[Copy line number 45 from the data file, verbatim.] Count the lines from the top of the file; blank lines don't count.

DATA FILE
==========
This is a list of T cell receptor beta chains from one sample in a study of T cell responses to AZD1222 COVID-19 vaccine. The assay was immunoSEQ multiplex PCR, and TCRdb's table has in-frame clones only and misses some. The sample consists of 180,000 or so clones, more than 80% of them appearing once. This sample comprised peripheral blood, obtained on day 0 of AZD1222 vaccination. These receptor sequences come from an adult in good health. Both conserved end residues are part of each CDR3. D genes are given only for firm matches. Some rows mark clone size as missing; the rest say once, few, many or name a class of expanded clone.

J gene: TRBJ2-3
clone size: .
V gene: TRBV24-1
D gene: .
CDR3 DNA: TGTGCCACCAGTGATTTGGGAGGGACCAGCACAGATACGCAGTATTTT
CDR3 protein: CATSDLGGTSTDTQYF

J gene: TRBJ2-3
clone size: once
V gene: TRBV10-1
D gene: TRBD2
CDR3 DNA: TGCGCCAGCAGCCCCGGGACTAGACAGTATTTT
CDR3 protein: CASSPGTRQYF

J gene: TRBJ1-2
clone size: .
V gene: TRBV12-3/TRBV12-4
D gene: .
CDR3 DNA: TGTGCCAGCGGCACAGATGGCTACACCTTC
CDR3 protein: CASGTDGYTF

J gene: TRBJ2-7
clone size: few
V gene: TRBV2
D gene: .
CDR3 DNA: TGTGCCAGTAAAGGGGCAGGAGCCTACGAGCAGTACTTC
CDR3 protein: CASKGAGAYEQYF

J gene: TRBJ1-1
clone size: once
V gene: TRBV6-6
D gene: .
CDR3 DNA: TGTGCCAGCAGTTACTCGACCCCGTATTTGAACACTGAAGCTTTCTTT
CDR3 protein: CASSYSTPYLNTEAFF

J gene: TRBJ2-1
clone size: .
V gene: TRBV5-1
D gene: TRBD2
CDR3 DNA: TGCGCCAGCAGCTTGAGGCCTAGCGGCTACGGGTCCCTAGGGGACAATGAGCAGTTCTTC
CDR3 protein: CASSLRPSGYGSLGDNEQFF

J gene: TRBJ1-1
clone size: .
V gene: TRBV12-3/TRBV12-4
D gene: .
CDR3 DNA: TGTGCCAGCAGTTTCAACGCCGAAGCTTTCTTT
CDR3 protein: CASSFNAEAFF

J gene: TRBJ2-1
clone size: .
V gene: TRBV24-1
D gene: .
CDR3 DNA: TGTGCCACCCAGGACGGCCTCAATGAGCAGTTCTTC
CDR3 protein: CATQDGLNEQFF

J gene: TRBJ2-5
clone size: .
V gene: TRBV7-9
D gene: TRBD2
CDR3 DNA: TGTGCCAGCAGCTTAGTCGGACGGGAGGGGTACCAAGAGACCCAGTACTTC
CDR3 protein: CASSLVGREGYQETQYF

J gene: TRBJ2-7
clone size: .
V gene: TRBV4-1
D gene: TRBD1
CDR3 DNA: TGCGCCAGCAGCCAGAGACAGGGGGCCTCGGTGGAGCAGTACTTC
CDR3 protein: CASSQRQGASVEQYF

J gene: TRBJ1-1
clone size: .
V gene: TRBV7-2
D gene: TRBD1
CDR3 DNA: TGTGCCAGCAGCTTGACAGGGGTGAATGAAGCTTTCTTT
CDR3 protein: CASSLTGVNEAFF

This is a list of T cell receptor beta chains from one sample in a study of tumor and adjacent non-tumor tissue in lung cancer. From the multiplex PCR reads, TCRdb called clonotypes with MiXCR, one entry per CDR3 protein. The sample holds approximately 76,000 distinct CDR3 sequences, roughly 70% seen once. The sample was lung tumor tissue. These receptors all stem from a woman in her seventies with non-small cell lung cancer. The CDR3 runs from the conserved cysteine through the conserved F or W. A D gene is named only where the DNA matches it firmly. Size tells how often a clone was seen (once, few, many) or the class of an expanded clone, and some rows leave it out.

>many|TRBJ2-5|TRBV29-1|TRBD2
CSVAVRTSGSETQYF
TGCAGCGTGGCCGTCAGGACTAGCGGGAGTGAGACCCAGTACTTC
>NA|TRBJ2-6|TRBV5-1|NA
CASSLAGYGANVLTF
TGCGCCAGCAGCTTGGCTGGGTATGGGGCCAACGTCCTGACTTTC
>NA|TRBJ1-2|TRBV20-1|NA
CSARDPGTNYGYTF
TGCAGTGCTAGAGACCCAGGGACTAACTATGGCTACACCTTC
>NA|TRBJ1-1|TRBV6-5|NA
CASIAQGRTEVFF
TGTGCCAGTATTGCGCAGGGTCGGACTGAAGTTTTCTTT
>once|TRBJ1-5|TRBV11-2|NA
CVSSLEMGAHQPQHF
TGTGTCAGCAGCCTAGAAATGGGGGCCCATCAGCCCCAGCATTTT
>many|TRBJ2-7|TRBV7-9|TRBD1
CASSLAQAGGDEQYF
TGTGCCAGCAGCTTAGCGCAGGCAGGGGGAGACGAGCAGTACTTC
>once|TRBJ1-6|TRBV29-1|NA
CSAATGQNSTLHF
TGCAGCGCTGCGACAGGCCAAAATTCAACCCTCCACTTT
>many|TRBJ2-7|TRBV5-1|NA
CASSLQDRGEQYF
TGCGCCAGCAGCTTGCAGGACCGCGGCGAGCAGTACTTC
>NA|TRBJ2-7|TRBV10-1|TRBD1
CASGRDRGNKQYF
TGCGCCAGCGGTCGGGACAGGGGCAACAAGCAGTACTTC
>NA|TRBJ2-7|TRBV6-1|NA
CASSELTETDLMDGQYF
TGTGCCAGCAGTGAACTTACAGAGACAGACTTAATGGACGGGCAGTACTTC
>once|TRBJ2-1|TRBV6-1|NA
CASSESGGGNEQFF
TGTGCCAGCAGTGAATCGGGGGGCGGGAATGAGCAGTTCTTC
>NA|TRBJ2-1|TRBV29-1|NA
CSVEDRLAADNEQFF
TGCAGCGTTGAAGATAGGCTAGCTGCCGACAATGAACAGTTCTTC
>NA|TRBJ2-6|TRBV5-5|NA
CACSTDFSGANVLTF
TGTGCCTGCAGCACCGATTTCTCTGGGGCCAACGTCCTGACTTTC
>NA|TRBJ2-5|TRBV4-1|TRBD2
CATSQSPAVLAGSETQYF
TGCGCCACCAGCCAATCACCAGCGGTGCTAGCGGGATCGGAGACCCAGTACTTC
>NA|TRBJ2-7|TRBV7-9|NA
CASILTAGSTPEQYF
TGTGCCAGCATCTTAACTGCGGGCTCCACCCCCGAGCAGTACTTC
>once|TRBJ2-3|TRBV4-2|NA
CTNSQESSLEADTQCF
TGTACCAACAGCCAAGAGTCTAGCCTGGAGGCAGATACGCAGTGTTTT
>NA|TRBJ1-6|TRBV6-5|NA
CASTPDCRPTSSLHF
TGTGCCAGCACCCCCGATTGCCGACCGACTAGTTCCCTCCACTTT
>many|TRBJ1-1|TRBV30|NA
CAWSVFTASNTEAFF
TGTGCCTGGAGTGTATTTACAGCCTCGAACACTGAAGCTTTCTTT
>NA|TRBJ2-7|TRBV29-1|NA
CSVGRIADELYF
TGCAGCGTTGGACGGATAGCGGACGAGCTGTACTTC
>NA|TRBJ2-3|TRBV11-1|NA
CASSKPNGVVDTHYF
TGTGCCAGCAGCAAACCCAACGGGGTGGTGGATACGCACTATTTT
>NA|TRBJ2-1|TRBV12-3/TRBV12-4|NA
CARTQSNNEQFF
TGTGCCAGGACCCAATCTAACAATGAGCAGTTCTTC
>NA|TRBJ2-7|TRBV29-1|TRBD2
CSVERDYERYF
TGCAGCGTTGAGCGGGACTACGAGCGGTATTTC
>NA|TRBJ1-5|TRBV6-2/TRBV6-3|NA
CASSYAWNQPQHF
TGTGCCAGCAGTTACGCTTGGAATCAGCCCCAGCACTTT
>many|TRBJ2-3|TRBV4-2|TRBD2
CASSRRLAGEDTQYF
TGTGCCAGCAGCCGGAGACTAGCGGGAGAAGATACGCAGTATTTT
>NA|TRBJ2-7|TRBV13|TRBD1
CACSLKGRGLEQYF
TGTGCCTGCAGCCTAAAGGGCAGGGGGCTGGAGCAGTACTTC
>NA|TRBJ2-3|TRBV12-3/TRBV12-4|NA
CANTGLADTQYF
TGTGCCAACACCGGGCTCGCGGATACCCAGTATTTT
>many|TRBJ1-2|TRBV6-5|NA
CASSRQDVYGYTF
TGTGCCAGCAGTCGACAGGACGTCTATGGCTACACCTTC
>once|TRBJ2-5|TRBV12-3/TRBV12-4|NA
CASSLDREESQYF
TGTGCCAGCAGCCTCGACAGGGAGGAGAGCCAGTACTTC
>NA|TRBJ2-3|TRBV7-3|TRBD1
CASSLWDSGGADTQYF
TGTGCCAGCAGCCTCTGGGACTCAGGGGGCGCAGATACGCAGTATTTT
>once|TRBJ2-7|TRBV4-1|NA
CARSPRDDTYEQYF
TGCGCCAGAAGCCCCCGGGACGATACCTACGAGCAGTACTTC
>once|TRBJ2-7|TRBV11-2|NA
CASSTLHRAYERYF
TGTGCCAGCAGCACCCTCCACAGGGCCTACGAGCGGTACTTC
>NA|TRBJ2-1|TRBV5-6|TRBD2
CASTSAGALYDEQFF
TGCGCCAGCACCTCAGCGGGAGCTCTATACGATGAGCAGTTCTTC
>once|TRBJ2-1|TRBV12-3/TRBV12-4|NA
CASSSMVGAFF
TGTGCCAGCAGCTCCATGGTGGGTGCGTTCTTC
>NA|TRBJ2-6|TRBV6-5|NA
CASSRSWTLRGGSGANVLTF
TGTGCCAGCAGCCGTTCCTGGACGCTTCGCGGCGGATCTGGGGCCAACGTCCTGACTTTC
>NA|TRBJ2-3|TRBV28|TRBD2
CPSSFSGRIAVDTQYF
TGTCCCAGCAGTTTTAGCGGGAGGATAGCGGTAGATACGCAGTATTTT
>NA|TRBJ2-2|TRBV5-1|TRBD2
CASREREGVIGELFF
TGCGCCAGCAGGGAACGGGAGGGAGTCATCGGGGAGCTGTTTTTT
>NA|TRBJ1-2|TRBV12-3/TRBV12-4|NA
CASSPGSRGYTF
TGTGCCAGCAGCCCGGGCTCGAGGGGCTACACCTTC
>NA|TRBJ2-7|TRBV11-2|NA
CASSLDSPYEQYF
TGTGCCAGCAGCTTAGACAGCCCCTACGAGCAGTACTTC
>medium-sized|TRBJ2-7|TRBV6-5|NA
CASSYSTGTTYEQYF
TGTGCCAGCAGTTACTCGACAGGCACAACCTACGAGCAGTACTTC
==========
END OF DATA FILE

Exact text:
clone size: .